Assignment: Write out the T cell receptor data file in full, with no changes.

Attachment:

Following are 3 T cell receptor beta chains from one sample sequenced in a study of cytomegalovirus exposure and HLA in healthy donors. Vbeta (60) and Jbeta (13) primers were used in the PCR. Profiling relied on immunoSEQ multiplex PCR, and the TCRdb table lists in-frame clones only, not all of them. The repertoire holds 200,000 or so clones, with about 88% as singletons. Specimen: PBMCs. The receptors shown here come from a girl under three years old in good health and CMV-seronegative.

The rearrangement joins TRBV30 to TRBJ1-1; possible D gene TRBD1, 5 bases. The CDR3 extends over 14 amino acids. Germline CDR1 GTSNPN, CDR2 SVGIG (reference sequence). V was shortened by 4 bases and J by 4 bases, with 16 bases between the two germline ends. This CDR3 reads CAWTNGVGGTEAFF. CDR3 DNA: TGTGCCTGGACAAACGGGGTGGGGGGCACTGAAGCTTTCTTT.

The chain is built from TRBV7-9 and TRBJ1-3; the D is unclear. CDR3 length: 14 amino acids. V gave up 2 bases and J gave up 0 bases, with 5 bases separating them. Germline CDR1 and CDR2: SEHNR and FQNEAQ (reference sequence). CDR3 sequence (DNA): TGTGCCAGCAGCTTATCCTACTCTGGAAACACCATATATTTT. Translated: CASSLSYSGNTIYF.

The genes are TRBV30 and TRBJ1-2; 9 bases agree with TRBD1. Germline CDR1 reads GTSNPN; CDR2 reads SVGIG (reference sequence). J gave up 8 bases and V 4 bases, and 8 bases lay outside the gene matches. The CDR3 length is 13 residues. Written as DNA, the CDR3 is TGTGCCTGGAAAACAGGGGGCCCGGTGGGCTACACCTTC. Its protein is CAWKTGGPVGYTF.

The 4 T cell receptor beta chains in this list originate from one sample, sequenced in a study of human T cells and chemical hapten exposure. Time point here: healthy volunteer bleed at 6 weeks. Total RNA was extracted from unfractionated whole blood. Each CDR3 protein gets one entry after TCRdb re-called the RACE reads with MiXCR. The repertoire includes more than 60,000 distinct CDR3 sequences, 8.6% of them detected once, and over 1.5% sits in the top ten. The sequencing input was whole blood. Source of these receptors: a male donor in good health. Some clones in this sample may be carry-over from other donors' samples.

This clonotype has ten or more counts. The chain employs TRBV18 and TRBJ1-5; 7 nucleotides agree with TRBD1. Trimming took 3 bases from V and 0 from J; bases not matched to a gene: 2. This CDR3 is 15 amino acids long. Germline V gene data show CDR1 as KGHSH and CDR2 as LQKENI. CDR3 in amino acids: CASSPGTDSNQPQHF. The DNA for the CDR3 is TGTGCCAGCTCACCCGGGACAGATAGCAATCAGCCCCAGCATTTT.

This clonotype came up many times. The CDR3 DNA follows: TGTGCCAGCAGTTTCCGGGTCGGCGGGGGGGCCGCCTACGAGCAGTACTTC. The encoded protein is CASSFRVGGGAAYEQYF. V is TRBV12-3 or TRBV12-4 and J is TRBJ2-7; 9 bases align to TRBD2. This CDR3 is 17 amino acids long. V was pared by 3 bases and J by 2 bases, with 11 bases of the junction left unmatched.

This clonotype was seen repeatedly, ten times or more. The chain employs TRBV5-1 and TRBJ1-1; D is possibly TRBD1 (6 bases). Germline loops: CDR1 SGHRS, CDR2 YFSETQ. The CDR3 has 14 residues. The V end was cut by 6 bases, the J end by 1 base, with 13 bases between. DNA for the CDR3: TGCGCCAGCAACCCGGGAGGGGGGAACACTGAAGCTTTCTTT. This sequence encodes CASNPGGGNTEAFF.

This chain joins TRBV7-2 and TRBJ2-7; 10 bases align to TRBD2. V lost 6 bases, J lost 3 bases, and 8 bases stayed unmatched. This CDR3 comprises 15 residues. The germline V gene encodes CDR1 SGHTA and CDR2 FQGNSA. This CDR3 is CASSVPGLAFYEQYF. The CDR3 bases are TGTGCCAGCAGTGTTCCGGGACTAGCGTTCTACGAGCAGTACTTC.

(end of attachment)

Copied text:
Following are 3 T cell receptor beta chains from one sample sequenced in a study of cytomegalovirus exposure and HLA in healthy donors. Vbeta (60) and Jbeta (13) primers were used in the PCR. Profiling relied on immunoSEQ multiplex PCR, and the TCRdb table lists in-frame clones only, not all of them. The repertoire holds 200,000 or so clones, with about 88% as singletons. Specimen: PBMCs. The receptors shown here come from a girl under three years old in good health and CMV-seronegative.

The rearrangement joins TRBV30 to TRBJ1-1; possible D gene TRBD1, 5 bases. The CDR3 extends over 14 amino acids. Germline CDR1 GTSNPN, CDR2 SVGIG (reference sequence). V was shortened by 4 bases and J by 4 bases, with 16 bases between the two germline ends. This CDR3 reads CAWTNGVGGTEAFF. CDR3 DNA: TGTGCCTGGACAAACGGGGTGGGGGGCACTGAAGCTTTCTTT.

The chain is built from TRBV7-9 and TRBJ1-3; the D is unclear. CDR3 length: 14 amino acids. V gave up 2 bases and J gave up 0 bases, with 5 bases separating them. Germline CDR1 and CDR2: SEHNR and FQNEAQ (reference sequence). CDR3 sequence (DNA): TGTGCCAGCAGCTTATCCTACTCTGGAAACACCATATATTTT. Translated: CASSLSYSGNTIYF.

The genes are TRBV30 and TRBJ1-2; 9 bases agree with TRBD1. Germline CDR1 reads GTSNPN; CDR2 reads SVGIG (reference sequence). J gave up 8 bases and V 4 bases, and 8 bases lay outside the gene matches. The CDR3 length is 13 residues. Written as DNA, the CDR3 is TGTGCCTGGAAAACAGGGGGCCCGGTGGGCTACACCTTC. Its protein is CAWKTGGPVGYTF.

The 4 T cell receptor beta chains in this list originate from one sample, sequenced in a study of human T cells and chemical hapten exposure. Time point here: healthy volunteer bleed at 6 weeks. Total RNA was extracted from unfractionated whole blood. Each CDR3 protein gets one entry after TCRdb re-called the RACE reads with MiXCR. The repertoire includes more than 60,000 distinct CDR3 sequences, 8.6% of them detected once, and over 1.5% sits in the top ten. The sequencing input was whole blood. Source of these receptors: a male donor in good health. Some clones in this sample may be carry-over from other donors' samples.

This clonotype has ten or more counts. The chain employs TRBV18 and TRBJ1-5; 7 nucleotides agree with TRBD1. Trimming took 3 bases from V and 0 from J; bases not matched to a gene: 2. This CDR3 is 15 amino acids long. Germline V gene data show CDR1 as KGHSH and CDR2 as LQKENI. CDR3 in amino acids: CASSPGTDSNQPQHF. The DNA for the CDR3 is TGTGCCAGCTCACCCGGGACAGATAGCAATCAGCCCCAGCATTTT.

This clonotype came up many times. The CDR3 DNA follows: TGTGCCAGCAGTTTCCGGGTCGGCGGGGGGGCCGCCTACGAGCAGTACTTC. The encoded protein is CASSFRVGGGAAYEQYF. V is TRBV12-3 or TRBV12-4 and J is TRBJ2-7; 9 bases align to TRBD2. This CDR3 is 17 amino acids long. V was pared by 3 bases and J by 2 bases, with 11 bases of the junction left unmatched.

This clonotype was seen repeatedly, ten times or more. The chain employs TRBV5-1 and TRBJ1-1; D is possibly TRBD1 (6 bases). Germline loops: CDR1 SGHRS, CDR2 YFSETQ. The CDR3 has 14 residues. The V end was cut by 6 bases, the J end by 1 base, with 13 bases between. DNA for the CDR3: TGCGCCAGCAACCCGGGAGGGGGGAACACTGAAGCTTTCTTT. This sequence encodes CASNPGGGNTEAFF.

This chain joins TRBV7-2 and TRBJ2-7; 10 bases align to TRBD2. V lost 6 bases, J lost 3 bases, and 8 bases stayed unmatched. This CDR3 comprises 15 residues. The germline V gene encodes CDR1 SGHTA and CDR2 FQGNSA. This CDR3 is CASSVPGLAFYEQYF. The CDR3 bases are TGTGCCAGCAGTGTTCCGGGACTAGCGTTCTACGAGCAGTACTTC.